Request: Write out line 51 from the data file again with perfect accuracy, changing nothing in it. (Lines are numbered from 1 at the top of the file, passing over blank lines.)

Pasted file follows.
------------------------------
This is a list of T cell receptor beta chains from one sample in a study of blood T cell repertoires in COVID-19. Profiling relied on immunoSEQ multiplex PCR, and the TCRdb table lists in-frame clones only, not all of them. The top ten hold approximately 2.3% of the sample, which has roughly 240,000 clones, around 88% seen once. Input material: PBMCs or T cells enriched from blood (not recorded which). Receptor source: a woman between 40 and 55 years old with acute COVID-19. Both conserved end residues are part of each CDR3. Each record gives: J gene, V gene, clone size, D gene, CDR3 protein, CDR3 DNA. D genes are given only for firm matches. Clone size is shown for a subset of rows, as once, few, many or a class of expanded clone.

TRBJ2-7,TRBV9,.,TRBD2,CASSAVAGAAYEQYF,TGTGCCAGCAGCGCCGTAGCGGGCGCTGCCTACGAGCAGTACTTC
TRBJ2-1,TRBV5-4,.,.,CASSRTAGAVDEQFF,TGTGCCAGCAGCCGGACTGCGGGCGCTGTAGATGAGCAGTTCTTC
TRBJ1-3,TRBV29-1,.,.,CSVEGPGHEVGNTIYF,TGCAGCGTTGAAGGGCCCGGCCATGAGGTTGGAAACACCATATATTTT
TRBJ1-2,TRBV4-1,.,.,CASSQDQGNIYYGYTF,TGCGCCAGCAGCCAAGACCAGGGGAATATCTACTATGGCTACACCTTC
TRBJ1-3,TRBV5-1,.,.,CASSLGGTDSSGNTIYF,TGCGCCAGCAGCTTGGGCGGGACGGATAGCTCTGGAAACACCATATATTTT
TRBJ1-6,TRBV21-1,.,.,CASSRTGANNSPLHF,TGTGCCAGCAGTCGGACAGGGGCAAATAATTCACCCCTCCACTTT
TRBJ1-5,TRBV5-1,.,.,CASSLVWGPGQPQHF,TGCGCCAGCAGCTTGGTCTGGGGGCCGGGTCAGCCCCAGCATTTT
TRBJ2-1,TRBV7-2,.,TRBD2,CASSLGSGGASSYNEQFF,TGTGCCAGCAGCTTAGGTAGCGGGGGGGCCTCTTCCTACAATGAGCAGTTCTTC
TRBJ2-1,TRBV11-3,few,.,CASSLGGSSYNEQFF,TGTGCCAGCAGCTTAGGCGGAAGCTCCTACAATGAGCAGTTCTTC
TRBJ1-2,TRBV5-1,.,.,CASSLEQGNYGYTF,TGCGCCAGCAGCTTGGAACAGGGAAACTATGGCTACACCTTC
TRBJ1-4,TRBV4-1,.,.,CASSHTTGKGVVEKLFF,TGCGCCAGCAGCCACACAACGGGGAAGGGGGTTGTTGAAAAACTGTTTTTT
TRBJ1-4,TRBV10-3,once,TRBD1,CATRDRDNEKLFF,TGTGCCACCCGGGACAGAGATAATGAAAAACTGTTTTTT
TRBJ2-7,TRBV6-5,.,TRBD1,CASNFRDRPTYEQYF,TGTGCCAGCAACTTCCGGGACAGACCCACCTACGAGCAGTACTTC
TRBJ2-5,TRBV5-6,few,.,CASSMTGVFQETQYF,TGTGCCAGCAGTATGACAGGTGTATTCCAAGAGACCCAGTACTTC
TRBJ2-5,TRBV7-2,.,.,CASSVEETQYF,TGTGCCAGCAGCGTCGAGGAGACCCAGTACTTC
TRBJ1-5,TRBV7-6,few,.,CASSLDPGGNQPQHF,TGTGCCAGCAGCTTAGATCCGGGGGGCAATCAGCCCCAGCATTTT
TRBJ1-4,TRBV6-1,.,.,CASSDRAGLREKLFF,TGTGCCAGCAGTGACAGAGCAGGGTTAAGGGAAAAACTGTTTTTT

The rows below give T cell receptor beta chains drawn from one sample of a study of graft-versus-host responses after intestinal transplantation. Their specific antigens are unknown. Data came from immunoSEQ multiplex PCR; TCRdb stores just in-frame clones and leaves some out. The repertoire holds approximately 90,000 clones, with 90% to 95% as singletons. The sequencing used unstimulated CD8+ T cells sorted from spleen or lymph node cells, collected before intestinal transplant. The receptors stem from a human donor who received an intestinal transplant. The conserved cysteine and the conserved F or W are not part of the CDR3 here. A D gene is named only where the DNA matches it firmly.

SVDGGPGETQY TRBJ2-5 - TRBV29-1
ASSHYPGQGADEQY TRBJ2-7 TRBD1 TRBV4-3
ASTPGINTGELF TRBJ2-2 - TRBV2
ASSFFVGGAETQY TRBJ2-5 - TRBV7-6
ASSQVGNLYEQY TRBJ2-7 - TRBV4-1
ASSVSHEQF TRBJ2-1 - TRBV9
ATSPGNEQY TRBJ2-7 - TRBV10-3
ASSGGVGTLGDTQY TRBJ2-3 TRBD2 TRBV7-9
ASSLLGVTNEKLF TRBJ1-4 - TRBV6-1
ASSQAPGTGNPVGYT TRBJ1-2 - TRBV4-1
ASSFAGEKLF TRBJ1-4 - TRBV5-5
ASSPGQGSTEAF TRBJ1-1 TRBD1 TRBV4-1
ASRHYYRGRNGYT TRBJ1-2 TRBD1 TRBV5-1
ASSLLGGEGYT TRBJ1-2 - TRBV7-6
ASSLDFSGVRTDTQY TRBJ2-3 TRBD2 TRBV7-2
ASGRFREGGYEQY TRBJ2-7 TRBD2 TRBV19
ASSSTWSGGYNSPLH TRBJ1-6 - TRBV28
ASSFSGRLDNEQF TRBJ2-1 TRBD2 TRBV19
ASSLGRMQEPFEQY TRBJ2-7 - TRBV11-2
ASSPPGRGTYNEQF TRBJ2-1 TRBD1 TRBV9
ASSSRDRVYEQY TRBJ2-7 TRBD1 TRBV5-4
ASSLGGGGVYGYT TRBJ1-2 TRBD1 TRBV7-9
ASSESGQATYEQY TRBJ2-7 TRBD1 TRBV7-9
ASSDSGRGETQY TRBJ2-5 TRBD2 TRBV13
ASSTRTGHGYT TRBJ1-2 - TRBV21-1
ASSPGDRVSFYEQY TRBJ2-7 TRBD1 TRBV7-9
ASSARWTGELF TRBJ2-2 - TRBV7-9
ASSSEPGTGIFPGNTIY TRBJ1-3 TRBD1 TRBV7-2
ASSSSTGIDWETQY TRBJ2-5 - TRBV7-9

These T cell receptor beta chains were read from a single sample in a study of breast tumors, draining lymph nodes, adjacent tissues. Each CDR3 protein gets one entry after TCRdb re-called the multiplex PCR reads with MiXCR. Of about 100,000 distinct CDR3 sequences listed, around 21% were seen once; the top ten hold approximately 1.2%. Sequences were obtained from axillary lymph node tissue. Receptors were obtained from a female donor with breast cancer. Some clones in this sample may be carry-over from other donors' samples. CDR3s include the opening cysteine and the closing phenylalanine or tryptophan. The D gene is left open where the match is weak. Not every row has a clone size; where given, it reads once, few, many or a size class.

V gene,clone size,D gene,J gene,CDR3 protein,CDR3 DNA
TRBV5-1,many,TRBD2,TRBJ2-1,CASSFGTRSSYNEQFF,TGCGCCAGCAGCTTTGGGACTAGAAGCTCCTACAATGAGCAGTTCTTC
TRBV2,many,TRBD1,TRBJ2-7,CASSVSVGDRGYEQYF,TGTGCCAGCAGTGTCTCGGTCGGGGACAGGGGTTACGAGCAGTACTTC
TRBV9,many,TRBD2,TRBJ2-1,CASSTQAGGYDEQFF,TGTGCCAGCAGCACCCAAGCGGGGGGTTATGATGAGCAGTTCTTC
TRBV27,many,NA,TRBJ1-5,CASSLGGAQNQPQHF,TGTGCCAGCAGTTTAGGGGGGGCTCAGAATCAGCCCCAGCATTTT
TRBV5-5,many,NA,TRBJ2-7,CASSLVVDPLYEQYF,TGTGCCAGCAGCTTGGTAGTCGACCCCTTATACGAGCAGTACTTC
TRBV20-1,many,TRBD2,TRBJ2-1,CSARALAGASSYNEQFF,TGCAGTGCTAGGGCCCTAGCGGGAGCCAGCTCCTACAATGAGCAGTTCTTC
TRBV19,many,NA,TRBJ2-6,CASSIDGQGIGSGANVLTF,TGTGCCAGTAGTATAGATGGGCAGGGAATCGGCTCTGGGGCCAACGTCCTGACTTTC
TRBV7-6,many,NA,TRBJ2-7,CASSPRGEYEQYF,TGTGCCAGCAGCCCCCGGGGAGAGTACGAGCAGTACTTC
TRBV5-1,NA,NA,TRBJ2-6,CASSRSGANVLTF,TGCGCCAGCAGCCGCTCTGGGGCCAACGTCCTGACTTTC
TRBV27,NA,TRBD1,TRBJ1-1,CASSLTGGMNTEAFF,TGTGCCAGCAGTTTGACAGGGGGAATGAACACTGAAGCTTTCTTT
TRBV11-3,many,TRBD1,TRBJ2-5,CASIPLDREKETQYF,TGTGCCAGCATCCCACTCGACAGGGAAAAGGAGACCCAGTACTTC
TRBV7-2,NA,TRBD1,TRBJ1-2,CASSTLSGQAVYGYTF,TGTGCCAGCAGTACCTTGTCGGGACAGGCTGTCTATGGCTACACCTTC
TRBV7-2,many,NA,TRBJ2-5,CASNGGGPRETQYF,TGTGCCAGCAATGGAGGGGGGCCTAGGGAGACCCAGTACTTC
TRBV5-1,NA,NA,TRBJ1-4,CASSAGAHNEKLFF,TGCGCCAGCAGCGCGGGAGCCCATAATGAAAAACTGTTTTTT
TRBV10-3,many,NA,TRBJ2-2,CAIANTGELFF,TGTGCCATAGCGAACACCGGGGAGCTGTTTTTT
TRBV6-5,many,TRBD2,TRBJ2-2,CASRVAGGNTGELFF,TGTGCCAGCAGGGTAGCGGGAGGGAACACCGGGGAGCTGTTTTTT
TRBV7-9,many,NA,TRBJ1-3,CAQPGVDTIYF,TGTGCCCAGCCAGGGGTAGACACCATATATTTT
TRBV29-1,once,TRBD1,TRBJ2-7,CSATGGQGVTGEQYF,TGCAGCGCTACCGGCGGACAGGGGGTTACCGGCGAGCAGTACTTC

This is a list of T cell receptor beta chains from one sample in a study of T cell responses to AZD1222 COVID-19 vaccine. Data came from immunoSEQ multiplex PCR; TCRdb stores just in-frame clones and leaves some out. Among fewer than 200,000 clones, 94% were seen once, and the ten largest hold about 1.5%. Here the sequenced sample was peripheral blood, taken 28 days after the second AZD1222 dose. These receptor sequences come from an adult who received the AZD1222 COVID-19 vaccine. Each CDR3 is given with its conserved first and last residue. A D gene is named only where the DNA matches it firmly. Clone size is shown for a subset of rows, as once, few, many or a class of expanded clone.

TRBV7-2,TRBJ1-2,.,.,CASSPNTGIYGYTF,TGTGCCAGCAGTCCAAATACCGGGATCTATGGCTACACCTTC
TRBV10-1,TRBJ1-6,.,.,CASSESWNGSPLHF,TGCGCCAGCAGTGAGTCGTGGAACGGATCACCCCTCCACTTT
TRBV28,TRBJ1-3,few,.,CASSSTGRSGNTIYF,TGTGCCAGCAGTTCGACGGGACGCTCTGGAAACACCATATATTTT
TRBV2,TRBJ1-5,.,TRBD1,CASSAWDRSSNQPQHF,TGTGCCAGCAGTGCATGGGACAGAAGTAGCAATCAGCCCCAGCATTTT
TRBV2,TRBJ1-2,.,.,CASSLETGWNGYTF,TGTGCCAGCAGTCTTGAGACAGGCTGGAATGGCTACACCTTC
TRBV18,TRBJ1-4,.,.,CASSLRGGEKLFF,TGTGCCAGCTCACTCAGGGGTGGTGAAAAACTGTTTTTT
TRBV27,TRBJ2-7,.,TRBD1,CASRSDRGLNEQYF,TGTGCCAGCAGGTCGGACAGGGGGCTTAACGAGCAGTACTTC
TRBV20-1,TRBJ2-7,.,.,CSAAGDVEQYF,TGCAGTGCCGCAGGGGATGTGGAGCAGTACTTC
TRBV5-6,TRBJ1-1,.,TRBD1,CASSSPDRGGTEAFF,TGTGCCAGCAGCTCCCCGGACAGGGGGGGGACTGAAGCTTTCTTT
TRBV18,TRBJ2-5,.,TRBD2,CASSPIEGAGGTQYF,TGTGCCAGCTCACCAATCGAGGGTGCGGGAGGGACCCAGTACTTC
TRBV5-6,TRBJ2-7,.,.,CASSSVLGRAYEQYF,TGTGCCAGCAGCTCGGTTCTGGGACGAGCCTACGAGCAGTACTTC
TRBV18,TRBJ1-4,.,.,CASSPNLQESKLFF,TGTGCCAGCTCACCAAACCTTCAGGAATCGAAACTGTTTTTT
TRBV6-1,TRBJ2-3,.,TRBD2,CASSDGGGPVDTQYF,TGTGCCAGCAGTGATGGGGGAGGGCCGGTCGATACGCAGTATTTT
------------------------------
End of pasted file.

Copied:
TRBV5-1,many,TRBD2,TRBJ2-1,CASSFGTRSSYNEQFF,TGCGCCAGCAGCTTTGGGACTAGAAGCTCCTACAATGAGCAGTTCTTC